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Cat’s bricked-in ordeal ends after 27 days

A west German cat has been freed after surviving for four weeks while walled in under a bathtub.

Cat's bricked-in ordeal ends after 27 days
Simba looks like he hasn't quite got over his weeks-long ordeal. Photo: DPA

Simba, from Meckenheim, North Rhine-Westphalia, was freed by firefighters after a neighbour heard a scratching sound in her newly-renovated bathroom.

“It's a miracle, a gift,” owner Helga Henkel, who lost track of Simba after the night of March 8th, told the Bonn General-Anzeiger.

“We looked everywhere for Simba, hung up notices, watched out for cats' eyes with a torch at night,” she said.

Professor Reto Neiger of the Small Animals Clinic in Gießen said that cats could survive for a long time on very little water, as they were formerly desert-dwelling animals.

Although four weeks is a long time to survive in such a case, it's not completely out of the ordinary, he added.

Henkel said that while Simba isn't quite back to his old self yet, he has already regained 200 or 300 grammes of lost weight.

SEE ALSO: 'Zoo' of exotic animals found in Bavaria

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Germany’s Scheffelbrücke: Everything you need to know about the ‘world’s most expensive bridge’

Germany's Scheffelbrücke might not seem like much to look at, but by some accounts it is the most expensive bridge in the world. Here’s what you need to know.

Germany's Scheffelbrücke: Everything you need to know about the ‘world’s most expensive bridge’
The Scheffelbrücke in Baden-Württemburg isn't known for its astounding beauty or engineering prowess - but it is known for its price tag. Photo: Heinz Seehagel, Creative Commons.

If you’re travelling near the Swiss border, you might come across the Scheffelbrücke – a quiet, two-lane bridge over the Radolfzeller Aach in Baden-Württemburg. 

By bridge standards, the 20-metre concrete construction seems relatively unremarkable – until you take a look at the engraved sign on the side which quotes the price tag.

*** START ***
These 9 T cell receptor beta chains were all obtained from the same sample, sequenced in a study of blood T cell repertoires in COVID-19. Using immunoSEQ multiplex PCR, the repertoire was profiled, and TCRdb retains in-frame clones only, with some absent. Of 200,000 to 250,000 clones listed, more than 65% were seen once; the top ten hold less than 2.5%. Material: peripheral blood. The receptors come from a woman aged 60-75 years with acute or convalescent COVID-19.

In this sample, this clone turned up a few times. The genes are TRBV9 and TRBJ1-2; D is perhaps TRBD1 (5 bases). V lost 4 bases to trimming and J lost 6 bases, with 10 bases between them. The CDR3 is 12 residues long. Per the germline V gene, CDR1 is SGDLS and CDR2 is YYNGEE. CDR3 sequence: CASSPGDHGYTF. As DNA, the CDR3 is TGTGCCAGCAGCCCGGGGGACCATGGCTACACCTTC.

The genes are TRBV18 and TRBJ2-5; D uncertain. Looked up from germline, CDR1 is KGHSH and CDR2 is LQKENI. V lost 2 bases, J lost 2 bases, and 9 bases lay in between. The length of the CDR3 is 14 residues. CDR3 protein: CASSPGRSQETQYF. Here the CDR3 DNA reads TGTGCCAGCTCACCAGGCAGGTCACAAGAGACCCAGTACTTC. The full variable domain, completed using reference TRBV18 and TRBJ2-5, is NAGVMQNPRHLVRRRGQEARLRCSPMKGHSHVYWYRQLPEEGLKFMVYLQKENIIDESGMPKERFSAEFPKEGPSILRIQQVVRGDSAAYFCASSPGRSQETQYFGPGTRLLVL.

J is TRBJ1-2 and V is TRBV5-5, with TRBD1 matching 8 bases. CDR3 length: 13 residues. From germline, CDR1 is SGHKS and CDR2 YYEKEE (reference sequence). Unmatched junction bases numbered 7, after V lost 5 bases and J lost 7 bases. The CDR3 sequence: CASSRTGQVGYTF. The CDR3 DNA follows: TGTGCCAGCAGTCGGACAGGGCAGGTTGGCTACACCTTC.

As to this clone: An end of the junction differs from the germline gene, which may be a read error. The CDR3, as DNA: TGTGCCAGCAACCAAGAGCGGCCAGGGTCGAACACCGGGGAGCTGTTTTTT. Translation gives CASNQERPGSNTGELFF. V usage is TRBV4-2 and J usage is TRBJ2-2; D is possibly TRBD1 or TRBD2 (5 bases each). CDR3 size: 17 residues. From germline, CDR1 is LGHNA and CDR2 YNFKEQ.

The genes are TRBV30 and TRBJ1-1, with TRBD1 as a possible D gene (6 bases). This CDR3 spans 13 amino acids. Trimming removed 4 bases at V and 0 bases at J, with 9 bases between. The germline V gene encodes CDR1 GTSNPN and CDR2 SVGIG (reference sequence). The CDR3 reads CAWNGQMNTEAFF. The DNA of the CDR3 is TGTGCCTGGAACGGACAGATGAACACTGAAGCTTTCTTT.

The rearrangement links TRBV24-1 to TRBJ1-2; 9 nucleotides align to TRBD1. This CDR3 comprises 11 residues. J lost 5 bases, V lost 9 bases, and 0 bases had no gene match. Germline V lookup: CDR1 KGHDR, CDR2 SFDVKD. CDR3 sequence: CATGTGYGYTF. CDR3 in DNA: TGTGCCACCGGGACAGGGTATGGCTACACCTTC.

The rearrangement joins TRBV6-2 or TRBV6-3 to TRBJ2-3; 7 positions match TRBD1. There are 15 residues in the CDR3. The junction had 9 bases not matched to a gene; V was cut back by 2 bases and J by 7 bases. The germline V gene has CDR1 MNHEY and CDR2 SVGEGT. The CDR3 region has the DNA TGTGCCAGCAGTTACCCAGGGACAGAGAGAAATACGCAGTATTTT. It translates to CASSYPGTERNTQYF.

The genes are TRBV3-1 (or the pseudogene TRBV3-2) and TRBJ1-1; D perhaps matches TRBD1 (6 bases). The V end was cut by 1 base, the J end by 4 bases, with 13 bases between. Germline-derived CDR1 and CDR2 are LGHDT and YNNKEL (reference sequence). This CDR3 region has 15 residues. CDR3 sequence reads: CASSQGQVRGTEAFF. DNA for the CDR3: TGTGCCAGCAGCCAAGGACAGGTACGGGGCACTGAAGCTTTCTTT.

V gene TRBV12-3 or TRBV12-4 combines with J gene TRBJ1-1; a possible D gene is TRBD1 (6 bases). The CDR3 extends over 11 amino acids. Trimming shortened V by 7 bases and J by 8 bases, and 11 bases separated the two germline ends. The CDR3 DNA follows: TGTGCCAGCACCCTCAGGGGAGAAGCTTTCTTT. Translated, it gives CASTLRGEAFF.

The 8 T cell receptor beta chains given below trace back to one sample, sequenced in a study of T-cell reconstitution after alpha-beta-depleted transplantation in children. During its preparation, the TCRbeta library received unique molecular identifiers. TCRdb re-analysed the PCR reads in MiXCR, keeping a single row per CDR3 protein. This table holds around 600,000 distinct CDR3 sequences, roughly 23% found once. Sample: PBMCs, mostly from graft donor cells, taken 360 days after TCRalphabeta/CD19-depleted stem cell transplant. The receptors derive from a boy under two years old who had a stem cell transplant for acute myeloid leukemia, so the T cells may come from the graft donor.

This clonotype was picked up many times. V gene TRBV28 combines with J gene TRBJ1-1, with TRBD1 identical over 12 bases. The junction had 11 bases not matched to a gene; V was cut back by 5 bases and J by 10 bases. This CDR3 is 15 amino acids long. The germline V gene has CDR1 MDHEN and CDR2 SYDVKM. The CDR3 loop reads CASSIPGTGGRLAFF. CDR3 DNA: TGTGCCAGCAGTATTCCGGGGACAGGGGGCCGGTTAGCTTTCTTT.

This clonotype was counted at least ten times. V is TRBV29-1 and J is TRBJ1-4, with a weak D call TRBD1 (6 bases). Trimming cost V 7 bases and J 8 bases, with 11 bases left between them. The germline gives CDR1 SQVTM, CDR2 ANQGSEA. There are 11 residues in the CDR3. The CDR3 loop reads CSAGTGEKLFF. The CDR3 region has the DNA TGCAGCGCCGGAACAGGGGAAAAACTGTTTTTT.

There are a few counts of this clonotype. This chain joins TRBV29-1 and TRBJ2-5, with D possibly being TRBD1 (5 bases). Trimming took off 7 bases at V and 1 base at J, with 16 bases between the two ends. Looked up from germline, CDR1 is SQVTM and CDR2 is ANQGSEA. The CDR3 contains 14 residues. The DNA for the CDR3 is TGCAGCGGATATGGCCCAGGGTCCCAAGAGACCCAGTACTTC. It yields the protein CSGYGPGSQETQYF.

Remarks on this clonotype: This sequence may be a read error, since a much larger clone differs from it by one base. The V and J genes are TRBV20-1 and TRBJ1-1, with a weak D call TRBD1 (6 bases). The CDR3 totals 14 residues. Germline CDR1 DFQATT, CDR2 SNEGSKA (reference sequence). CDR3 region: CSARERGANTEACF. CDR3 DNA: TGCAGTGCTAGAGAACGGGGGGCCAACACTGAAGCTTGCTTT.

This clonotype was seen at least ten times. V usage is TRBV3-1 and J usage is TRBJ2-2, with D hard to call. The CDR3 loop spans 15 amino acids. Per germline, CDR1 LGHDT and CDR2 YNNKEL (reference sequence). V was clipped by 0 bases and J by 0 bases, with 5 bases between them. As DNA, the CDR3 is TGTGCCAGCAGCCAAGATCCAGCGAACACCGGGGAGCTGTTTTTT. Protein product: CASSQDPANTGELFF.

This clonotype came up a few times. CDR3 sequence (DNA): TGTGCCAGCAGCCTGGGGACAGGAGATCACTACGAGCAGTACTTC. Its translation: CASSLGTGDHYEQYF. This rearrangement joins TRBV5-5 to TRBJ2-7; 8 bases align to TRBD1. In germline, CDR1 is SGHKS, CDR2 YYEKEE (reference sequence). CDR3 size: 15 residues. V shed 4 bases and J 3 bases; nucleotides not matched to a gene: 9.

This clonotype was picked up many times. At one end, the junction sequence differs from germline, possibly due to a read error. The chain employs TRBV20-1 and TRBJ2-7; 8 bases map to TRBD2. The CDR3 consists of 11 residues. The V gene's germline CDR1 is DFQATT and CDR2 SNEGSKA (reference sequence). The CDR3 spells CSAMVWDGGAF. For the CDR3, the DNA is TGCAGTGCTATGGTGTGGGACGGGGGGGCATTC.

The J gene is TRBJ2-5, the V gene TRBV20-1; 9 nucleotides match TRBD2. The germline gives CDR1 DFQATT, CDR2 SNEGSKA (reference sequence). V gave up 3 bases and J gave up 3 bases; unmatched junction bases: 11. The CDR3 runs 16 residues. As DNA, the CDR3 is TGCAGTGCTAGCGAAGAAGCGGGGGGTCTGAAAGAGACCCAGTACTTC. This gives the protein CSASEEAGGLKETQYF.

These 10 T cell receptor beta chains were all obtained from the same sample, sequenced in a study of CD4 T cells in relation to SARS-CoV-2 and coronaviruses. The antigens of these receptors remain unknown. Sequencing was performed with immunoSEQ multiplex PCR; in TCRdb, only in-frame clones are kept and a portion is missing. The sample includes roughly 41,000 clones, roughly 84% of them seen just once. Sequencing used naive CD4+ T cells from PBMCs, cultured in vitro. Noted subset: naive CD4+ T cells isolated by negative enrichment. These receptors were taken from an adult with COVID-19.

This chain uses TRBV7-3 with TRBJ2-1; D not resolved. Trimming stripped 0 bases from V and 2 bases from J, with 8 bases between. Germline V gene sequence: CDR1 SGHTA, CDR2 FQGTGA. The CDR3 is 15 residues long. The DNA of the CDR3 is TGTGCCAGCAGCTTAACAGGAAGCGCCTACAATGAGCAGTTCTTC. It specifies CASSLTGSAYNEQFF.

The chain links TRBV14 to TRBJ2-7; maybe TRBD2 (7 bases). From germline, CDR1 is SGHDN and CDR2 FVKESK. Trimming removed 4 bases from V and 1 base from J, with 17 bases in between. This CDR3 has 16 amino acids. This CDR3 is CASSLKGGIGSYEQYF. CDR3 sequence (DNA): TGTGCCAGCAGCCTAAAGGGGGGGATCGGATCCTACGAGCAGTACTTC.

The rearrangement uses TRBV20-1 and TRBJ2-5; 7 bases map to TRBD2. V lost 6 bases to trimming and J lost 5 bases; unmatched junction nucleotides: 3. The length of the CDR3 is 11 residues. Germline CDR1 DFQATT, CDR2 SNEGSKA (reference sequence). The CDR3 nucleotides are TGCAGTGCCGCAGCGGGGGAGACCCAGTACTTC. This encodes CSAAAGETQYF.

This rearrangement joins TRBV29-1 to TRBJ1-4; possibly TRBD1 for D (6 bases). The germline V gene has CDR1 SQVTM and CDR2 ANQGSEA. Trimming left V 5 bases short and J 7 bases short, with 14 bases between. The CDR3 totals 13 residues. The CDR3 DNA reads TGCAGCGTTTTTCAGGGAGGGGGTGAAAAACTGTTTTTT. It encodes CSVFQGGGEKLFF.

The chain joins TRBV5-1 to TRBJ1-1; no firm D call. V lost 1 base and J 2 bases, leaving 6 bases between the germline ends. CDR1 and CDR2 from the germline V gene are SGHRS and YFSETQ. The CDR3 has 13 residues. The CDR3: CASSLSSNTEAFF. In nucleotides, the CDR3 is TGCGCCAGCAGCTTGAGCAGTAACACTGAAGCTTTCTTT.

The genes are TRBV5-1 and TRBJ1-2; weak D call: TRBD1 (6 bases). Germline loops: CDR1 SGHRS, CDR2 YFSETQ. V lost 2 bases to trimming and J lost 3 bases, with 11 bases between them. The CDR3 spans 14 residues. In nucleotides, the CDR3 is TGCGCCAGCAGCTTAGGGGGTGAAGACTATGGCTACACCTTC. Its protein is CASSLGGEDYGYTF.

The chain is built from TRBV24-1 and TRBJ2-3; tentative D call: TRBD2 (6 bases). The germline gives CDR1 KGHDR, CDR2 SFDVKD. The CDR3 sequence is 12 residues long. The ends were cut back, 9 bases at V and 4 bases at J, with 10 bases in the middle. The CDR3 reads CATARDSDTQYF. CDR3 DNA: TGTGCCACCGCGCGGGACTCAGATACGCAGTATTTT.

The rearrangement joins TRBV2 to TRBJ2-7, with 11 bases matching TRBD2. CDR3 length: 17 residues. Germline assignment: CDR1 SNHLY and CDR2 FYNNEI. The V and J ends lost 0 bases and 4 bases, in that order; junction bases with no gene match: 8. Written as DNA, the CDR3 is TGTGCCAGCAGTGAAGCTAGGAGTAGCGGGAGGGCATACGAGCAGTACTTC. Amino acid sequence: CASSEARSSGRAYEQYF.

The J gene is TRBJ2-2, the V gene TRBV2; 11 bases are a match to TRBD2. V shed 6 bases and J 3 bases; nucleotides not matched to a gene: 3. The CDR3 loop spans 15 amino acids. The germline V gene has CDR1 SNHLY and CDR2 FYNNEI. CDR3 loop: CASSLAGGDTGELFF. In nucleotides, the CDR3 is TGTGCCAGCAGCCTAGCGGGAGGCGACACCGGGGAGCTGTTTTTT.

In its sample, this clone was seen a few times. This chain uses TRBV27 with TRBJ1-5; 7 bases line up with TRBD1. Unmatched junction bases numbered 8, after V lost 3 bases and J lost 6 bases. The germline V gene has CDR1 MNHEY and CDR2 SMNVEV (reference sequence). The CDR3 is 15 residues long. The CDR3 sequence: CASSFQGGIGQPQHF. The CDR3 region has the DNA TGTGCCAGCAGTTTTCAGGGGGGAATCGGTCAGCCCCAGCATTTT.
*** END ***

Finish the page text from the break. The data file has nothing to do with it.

A sign on the bridge references the incredible price of the bridge: 1,520,940,901,926,024 Deutschmarks. 

That’s 1,500 trillion marks. 

Why is the Scheffelbrücke Germany’s most expensive bridge – and why is it so drab?

While Germany has the money and the landscape to have some expensive bridges, that over the Aach hardly rivals the Golden Gate, London Bridge or Sydney Harbour for elegance or ingenuity. 

The bridge, completed in 1923, takes the name of Joseph Victor von Scheffel, a German writer who will forever be associated with the glorified concrete slab. 

While one might suspect pork barrelling or crafty accounting as a reason for the astonishing cost – or perhaps a trick to reel in the tourists to the otherwise unassuming village of Singen – the cost is in fact real.

The high price is a consequence of the out of control post-World War One inflation which hit Germany, where money almost completely lost its value. 

A sign for the bridge reveals its extortionate building costs. Photo: Heinz Seehagel, Creative Commons.

Local authorities, wanting to boost the economy, signed off on the bridge as an infrastructure project. 

As a consequence, some local workers presumably became millionaires as a consequence – although there was perhaps little meaning to the idea of being a millionaire when a billion would only buy you a concrete bridge. 

Fortunately, Germany was able to bring inflation under control and wheelbarrows full of money were no longer required to purchase basic things.

And almost a century later, when not taking wacky inflation into account, Germany’s ‘most expensive bridge in the world’ no longer has that title. 

That goes to the Oakland Bay Bridge in San Francisco (no, not the Golden Gate but the other one), which cost 6.3 billion US dollars – or roughly 5.2 billion euro  – to build. 

The Oakland Bay Bridge however goes for eight kilometres and possesses some of the aesthetic qualities which one would expect from the most expensive bridge in the world. 

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